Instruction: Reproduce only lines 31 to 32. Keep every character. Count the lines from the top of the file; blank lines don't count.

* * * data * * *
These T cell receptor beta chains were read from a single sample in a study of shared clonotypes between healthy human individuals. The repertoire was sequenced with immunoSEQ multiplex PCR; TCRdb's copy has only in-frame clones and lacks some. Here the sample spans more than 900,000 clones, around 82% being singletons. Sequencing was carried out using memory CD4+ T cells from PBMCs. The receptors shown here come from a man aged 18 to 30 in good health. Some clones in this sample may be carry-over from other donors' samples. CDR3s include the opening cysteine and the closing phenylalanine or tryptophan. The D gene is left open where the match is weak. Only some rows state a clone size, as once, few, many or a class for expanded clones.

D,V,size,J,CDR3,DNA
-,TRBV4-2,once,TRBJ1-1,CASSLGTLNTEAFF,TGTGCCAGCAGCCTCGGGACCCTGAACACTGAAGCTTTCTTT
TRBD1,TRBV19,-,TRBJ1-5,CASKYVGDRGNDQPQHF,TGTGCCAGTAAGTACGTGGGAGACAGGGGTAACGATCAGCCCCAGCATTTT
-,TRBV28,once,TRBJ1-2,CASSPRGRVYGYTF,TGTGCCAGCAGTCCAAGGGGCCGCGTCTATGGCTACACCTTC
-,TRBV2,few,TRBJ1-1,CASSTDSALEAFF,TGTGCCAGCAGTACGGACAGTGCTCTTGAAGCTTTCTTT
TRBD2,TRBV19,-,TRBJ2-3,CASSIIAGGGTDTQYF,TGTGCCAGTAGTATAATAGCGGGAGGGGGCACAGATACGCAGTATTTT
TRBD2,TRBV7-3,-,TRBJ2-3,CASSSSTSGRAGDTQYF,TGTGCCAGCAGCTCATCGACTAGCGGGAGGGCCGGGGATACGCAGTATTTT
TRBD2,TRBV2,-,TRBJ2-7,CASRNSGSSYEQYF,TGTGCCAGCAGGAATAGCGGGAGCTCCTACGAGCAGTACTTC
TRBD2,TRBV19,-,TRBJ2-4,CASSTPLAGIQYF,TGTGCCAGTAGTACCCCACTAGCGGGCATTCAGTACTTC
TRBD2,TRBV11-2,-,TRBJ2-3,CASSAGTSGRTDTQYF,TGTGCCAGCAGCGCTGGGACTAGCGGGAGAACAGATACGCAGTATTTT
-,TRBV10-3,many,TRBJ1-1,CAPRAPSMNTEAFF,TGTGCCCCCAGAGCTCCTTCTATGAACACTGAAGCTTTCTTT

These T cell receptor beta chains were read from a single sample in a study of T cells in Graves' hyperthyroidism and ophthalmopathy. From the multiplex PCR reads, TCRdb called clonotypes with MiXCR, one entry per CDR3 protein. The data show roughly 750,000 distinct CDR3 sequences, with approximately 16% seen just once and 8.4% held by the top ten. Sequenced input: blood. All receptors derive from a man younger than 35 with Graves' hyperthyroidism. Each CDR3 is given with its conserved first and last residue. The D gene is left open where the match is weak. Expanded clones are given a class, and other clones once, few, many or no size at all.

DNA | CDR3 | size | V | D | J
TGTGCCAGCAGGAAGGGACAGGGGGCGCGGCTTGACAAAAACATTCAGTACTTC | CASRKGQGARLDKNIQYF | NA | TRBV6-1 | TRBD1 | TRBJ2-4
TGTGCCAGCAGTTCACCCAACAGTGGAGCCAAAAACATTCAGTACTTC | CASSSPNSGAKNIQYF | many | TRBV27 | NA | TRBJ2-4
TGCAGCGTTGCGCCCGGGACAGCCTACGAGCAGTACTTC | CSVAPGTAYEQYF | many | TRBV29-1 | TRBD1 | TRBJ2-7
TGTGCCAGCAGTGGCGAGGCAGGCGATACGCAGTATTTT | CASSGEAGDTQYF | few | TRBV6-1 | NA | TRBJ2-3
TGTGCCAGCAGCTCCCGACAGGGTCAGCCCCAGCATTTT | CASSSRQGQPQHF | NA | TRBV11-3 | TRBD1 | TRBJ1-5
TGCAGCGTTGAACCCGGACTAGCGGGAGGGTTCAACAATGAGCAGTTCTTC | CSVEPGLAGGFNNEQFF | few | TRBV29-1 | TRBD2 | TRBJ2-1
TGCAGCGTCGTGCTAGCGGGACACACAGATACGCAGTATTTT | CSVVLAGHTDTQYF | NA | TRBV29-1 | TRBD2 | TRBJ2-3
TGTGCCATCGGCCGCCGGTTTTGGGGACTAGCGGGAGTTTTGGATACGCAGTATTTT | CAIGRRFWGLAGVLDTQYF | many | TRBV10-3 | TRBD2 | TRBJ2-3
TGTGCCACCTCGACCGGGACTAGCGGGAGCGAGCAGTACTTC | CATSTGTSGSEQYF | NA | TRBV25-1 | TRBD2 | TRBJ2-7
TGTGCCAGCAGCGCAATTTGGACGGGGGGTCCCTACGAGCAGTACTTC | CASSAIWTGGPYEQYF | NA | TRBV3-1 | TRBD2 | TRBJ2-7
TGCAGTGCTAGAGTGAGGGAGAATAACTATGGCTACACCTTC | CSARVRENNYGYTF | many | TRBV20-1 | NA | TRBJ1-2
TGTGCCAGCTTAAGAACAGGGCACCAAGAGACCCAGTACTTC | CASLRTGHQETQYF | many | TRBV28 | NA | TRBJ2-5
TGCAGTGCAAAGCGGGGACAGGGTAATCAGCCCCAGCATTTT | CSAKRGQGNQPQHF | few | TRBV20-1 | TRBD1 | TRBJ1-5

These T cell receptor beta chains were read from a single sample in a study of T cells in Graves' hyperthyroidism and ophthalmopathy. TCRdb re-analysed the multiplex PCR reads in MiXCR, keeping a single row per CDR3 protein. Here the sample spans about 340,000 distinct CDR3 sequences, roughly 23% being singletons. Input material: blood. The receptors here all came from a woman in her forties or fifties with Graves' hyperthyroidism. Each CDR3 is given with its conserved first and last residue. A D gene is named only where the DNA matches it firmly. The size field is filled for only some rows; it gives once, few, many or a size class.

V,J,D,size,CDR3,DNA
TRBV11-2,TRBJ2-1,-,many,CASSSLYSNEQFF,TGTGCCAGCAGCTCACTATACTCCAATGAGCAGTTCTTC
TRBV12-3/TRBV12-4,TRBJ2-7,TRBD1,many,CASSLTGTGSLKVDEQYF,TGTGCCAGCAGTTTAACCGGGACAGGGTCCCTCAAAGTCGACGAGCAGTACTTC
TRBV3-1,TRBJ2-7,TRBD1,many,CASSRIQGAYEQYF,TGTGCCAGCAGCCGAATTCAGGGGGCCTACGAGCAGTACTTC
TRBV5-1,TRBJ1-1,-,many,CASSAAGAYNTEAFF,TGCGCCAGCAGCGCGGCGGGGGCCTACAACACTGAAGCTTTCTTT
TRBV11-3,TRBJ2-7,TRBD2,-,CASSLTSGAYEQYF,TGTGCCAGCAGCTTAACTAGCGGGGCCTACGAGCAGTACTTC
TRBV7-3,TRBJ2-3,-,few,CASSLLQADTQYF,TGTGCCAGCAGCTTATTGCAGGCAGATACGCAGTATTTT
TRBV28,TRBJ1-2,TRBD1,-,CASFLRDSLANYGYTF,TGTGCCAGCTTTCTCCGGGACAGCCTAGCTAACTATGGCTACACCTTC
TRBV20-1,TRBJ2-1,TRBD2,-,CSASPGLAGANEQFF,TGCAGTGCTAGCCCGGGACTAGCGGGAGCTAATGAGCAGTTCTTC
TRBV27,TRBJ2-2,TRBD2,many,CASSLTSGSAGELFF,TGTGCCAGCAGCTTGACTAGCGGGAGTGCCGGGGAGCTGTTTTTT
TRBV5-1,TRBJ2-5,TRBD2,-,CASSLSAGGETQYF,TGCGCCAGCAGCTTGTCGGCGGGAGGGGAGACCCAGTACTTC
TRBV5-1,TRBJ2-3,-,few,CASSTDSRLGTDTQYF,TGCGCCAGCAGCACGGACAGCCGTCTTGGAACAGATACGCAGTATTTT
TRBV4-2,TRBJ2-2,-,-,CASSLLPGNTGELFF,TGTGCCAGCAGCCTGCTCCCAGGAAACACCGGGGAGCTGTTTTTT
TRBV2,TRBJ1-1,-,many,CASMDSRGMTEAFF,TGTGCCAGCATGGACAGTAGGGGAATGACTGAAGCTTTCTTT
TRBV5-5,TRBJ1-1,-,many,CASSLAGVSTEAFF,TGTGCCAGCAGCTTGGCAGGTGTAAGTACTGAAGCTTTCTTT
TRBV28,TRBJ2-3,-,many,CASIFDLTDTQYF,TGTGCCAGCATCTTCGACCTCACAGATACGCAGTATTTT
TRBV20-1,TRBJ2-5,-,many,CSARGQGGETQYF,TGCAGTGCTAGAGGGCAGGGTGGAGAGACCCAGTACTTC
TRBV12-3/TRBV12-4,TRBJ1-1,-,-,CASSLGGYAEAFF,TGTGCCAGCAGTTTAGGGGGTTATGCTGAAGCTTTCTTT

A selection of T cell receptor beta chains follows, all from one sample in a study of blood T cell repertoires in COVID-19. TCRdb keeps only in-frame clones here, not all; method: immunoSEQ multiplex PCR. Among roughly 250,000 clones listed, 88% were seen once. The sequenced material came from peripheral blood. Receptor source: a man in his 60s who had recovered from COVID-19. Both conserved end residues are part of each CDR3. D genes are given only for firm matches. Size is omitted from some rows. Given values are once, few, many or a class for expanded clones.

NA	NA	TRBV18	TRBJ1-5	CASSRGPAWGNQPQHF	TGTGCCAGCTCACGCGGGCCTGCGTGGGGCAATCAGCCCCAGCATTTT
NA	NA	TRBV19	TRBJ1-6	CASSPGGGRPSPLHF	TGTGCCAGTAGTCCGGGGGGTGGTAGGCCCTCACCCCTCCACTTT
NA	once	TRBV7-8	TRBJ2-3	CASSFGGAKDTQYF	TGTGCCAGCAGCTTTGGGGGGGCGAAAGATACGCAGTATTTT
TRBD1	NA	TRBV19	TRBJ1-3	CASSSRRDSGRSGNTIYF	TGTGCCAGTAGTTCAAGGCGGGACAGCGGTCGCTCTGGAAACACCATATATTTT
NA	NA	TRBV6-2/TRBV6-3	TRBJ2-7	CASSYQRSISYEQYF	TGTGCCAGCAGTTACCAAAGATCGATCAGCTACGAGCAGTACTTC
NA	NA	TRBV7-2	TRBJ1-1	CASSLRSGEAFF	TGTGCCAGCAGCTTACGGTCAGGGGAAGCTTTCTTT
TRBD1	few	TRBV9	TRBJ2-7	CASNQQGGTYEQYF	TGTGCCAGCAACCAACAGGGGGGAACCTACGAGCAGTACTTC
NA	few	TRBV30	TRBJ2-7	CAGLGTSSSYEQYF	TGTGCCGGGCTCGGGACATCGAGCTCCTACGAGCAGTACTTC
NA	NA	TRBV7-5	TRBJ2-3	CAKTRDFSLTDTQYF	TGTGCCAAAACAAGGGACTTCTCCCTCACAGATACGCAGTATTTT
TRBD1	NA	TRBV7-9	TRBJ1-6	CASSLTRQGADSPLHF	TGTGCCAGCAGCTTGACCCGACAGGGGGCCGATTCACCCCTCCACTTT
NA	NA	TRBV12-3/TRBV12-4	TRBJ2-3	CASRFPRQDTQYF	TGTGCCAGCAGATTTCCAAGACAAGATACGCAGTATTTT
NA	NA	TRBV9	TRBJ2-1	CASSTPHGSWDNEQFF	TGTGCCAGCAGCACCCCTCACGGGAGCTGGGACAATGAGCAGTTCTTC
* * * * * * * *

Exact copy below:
TRBV12-3/TRBV12-4,TRBJ2-7,TRBD1,many,CASSLTGTGSLKVDEQYF,TGTGCCAGCAGTTTAACCGGGACAGGGTCCCTCAAAGTCGACGAGCAGTACTTC
TRBV3-1,TRBJ2-7,TRBD1,many,CASSRIQGAYEQYF,TGTGCCAGCAGCCGAATTCAGGGGGCCTACGAGCAGTACTTC